Candidate Satisfaction Survey Bias: A Best Practice Approach

Candidate satisfaction survey bias

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Everyone’s got an opinion about candidate satisfaction survey bias: Surveying newly hired employees is positively biased. Surveying rejected candidates is negatively biased. Surveying in real time results in survey fatigue and positive bias because candidates tell you what you want to hear.

They are all wrong and they are all correct. This article looks at three common approaches to surveying and explores pros and cons.

Here’s a breakdown of the three most common approaches.

Surveying Newly Hired Employees

Many organizations survey new hires about their candidate experience. If reducing candidate satisfaction survey bias is your aim, do not use this approach! There are a couple basic reasons for this. The first being that only a very small fraction of candidates get hired. So right out of the gate, you are narrowing the kind of feedback you’ll get and limiting the statistical validity of your data. The fewer responses you get the less valid any conclusions you can draw. This is statistics 101.

The second reason that surveying newly hired candidates is a bad idea, beyond the fact that you are missing feedback from MOST of your candidates, is that you are asking the winners to critique the game. Of course you will get positive candidate survey bias unless your hiring process selects for iconoclastic employees who think nothing of starting a new job and criticizing the process that got them there at the same time. 

As one Survale client put it, “We wanted to know the good, the bad and the ugly of our candidate experience so we could optimize our processes around candidate satisfaction.”

Unfortunately, that is not possible through new hire surveys.

Pros: 

  • You feel good about getting high Net Promoter Scores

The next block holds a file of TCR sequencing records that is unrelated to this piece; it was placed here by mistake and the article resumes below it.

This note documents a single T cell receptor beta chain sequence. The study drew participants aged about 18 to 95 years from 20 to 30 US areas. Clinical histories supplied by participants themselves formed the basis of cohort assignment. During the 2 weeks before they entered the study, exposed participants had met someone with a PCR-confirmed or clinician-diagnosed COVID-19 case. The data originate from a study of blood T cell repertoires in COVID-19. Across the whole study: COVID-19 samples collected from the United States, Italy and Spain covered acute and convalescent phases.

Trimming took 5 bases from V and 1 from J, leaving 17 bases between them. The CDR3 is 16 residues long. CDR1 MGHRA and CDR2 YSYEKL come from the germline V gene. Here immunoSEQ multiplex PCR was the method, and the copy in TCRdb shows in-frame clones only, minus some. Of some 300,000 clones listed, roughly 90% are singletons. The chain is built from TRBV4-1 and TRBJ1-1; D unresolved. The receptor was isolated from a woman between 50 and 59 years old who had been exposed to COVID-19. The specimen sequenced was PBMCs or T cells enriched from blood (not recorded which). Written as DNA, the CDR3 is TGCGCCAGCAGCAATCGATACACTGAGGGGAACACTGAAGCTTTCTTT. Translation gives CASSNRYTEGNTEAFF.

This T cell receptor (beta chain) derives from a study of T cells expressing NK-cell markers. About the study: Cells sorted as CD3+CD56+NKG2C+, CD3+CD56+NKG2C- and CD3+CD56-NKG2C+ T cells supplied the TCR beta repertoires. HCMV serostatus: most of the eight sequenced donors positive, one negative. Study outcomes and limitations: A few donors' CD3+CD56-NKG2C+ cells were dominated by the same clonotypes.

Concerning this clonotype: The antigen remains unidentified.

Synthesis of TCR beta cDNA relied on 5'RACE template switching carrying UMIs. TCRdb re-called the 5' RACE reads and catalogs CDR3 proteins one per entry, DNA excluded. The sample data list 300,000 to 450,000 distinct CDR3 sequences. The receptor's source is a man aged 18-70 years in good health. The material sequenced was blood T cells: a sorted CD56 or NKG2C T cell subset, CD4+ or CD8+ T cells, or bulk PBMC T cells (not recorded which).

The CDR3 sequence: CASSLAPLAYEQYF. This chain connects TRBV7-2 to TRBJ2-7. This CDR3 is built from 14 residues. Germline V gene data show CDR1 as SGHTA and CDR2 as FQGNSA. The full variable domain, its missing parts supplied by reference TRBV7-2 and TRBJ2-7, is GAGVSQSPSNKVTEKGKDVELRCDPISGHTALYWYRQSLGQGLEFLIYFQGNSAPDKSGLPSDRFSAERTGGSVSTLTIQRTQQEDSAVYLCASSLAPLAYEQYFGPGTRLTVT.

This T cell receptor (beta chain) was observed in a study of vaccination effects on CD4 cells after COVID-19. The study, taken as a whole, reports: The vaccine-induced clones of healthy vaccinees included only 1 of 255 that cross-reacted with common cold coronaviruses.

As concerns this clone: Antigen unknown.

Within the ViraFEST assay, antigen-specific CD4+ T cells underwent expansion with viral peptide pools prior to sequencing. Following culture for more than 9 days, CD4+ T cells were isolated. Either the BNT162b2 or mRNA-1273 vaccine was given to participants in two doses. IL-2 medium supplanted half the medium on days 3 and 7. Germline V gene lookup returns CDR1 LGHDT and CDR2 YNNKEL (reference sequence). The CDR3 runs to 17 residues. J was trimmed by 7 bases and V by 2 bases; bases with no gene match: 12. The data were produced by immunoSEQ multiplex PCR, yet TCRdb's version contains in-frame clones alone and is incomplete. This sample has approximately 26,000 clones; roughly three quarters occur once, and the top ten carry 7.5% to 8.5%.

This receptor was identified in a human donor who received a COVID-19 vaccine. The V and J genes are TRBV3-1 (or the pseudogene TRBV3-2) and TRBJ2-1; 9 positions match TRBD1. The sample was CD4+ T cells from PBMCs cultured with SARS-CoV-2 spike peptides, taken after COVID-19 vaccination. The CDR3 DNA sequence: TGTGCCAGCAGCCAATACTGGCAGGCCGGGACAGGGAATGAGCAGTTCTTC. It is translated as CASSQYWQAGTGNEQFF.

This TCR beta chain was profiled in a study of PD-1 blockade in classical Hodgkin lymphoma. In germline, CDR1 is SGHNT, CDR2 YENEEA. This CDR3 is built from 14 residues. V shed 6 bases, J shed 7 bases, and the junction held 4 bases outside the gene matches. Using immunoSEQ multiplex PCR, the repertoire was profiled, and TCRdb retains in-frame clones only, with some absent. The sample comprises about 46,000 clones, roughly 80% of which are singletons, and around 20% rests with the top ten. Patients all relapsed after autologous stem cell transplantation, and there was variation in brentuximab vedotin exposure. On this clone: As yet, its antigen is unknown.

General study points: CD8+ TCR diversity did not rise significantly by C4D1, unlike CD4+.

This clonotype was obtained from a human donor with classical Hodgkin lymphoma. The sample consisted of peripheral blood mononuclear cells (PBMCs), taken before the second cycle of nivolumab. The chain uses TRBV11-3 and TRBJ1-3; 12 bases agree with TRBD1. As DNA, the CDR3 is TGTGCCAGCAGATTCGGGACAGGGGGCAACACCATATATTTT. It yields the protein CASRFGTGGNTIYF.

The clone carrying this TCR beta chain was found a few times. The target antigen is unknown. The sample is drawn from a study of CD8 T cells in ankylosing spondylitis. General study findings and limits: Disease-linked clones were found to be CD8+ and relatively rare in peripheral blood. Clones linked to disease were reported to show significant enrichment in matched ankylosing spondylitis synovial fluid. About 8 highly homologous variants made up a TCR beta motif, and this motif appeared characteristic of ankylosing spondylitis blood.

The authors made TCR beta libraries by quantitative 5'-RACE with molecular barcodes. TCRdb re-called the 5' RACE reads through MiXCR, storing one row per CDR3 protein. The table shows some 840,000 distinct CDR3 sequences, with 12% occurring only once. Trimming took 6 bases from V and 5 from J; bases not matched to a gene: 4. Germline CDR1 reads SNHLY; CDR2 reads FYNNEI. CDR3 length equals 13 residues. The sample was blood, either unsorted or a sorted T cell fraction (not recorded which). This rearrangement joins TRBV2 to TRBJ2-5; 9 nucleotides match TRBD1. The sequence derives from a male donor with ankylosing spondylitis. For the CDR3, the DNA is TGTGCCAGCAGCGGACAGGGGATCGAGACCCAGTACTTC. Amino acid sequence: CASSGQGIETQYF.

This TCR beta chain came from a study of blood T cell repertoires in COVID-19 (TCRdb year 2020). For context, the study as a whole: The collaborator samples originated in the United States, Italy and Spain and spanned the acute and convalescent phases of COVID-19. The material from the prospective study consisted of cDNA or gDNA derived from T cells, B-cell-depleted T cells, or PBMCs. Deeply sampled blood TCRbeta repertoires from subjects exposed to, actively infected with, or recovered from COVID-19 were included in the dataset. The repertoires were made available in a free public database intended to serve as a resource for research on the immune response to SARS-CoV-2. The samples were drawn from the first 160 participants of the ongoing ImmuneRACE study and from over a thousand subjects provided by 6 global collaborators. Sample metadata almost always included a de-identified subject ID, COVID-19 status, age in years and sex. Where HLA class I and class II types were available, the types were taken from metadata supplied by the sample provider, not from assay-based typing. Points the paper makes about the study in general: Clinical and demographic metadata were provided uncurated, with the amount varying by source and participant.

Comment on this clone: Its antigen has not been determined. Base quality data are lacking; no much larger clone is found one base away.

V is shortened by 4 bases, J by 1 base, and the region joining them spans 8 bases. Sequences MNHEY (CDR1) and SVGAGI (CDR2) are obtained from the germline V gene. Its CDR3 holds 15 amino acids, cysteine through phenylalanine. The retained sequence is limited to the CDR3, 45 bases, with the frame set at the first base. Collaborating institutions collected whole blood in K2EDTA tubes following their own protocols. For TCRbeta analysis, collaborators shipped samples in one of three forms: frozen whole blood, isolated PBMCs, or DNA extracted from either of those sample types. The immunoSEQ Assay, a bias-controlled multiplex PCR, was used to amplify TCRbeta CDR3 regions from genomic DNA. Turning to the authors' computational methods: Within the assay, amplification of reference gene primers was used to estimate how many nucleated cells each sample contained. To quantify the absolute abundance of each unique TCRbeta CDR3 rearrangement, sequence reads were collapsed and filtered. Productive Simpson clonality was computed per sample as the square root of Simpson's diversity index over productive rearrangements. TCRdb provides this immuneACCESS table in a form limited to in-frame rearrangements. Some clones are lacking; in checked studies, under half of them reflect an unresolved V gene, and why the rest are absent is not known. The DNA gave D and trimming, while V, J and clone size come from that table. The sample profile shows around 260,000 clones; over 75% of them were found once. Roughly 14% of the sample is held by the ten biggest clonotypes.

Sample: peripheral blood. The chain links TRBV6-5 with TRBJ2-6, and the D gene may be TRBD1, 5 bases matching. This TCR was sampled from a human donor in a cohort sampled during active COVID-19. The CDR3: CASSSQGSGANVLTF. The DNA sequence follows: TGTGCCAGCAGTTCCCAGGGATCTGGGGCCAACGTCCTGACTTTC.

• Surveying can be accomplished with basic survey tools

Cons: 

  • Only gives you feedback from a tiny fraction of your candidates
  • Huge positive bias (confirmed by Survale client data)

 

Surveying All Candidates When Requisition Closes

Many who believe real time feedback results in positive candidate survey bias swear by waiting and then surveying all candidates after a requisition closes. By waiting until the end of the process, you get the true feelings of rejected candidates and you are surveying the largest pool available so you get a broad set of respondents.

Candidate satisfaction survey biasHowever, it can take weeks to close a requisition. Oftentimes it takes months before a req is fully closed within your ATS. And, of course, it’s not unheard of that reqs never get closed due to poor ATS user discipline. 

This means that surveying when the req closes can suffer from lack of recency. You are asking candidates, well after the fact, to remember everything they experienced from application experience to phone screen to interview, etc.. 

Add to this the fact that the experience of being rejected at one particular stage can negatively impact a candidates perception of their experience at previous stages. Waiting until the end misses an opportunity to get uncolored feedback on all stages of the hiring process.

This approach also suffers from the lower response rates because candidates aren’t super motivated to answer questions for you after rejection (unless a particularly heinous experience is deeply etched in their mind).